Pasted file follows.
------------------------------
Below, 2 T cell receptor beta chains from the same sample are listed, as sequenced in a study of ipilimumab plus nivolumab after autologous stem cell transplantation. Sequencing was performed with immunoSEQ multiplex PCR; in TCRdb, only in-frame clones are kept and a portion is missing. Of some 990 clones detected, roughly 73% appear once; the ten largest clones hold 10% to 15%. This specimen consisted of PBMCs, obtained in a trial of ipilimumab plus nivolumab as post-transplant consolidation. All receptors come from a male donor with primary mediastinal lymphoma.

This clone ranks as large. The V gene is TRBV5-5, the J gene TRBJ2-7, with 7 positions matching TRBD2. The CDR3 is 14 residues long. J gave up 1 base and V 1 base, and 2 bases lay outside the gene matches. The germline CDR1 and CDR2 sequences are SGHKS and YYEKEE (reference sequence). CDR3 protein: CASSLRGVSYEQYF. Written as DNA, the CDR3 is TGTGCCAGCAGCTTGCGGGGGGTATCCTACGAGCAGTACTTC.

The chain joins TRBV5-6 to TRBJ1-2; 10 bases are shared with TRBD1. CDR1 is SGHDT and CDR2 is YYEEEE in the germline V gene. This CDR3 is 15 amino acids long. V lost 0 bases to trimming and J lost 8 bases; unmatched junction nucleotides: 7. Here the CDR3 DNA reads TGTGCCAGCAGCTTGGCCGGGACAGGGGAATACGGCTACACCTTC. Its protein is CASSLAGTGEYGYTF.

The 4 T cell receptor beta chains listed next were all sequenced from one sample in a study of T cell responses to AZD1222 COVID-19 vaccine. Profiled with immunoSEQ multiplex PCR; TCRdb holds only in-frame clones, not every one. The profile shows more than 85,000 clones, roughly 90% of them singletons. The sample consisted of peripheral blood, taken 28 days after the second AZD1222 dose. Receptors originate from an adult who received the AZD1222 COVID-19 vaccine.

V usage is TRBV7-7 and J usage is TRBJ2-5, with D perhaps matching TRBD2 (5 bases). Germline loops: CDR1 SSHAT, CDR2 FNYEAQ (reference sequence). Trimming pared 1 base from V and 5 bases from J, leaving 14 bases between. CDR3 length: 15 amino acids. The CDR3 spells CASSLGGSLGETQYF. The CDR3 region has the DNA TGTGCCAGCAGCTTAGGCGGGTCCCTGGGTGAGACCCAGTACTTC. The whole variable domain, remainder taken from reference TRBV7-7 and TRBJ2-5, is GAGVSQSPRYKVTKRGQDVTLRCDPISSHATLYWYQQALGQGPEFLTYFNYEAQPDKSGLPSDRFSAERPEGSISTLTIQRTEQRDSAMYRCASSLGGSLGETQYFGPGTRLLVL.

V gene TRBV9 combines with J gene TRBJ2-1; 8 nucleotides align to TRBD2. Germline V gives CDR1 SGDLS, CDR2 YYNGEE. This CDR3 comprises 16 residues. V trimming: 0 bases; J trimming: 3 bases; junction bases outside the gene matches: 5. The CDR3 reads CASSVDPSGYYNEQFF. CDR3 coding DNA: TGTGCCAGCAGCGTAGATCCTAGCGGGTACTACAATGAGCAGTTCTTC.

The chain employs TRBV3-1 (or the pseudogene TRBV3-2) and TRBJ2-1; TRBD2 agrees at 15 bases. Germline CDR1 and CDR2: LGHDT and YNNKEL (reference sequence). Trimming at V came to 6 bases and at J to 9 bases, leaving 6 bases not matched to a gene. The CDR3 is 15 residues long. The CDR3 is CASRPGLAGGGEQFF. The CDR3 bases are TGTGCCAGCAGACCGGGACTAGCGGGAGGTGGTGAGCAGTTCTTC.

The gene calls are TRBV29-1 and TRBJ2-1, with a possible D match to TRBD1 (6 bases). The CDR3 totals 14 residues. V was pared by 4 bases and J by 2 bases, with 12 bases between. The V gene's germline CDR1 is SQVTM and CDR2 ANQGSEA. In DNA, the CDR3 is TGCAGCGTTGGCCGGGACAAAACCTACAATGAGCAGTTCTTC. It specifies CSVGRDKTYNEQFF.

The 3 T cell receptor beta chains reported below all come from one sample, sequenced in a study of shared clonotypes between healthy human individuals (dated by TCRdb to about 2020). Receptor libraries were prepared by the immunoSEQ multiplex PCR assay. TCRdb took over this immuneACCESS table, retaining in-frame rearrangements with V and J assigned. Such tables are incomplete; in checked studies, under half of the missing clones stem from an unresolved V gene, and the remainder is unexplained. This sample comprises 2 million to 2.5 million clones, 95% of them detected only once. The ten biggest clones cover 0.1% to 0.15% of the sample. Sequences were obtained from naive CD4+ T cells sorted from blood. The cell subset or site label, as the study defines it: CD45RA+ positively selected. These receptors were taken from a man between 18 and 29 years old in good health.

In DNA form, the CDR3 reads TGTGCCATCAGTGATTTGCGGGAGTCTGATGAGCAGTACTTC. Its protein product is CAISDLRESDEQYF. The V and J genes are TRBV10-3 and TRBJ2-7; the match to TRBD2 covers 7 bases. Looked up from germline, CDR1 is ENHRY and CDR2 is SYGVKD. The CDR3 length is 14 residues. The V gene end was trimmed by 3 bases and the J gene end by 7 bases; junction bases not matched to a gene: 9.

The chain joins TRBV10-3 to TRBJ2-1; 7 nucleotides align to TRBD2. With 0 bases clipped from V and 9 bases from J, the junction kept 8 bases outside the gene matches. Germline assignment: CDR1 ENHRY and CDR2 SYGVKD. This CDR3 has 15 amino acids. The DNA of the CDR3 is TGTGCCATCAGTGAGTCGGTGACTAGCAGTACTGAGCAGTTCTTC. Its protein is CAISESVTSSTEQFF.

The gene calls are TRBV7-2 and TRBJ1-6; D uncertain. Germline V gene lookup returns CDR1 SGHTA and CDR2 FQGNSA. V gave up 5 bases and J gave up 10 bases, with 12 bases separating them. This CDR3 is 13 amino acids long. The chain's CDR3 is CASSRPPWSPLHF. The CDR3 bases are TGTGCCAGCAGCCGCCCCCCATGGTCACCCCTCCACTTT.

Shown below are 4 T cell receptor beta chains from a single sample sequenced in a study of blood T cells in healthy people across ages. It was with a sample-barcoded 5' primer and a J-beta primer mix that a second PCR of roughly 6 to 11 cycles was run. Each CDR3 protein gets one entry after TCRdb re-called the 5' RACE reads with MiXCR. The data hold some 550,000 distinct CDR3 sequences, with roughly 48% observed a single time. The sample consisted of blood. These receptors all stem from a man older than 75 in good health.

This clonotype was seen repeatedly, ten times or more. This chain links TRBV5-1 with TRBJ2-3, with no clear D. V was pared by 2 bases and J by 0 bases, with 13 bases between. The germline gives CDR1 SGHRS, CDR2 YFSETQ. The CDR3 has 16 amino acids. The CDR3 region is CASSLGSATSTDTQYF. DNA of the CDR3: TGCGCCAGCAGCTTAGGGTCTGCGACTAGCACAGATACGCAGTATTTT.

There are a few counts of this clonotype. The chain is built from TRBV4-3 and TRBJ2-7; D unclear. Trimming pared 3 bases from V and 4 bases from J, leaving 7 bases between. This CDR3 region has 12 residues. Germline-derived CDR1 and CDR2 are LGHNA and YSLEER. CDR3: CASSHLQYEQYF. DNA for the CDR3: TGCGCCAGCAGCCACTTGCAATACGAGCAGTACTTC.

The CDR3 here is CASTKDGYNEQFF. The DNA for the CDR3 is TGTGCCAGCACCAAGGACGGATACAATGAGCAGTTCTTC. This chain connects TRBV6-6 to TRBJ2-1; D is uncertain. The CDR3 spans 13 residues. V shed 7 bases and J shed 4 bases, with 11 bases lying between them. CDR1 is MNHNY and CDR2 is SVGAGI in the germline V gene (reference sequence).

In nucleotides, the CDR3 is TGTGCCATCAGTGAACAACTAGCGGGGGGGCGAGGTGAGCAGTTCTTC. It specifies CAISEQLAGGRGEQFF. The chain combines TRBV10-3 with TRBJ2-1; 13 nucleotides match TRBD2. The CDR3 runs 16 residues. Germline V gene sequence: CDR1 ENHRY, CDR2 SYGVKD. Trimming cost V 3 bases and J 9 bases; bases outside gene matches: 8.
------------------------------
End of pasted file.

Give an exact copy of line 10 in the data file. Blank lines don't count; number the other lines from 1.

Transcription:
In DNA form, the CDR3 reads TGTGCCATCAGTGATTTGCGGGAGTCTGATGAGCAGTACTTC. Its protein product is CAISDLRESDEQYF. The V and J genes are TRBV10-3 and TRBJ2-7; the match to TRBD2 covers 7 bases. Looked up from germline, CDR1 is ENHRY and CDR2 is SYGVKD. The CDR3 length is 14 residues. The V gene end was trimmed by 3 bases and the J gene end by 7 bases; junction bases not matched to a gene: 9.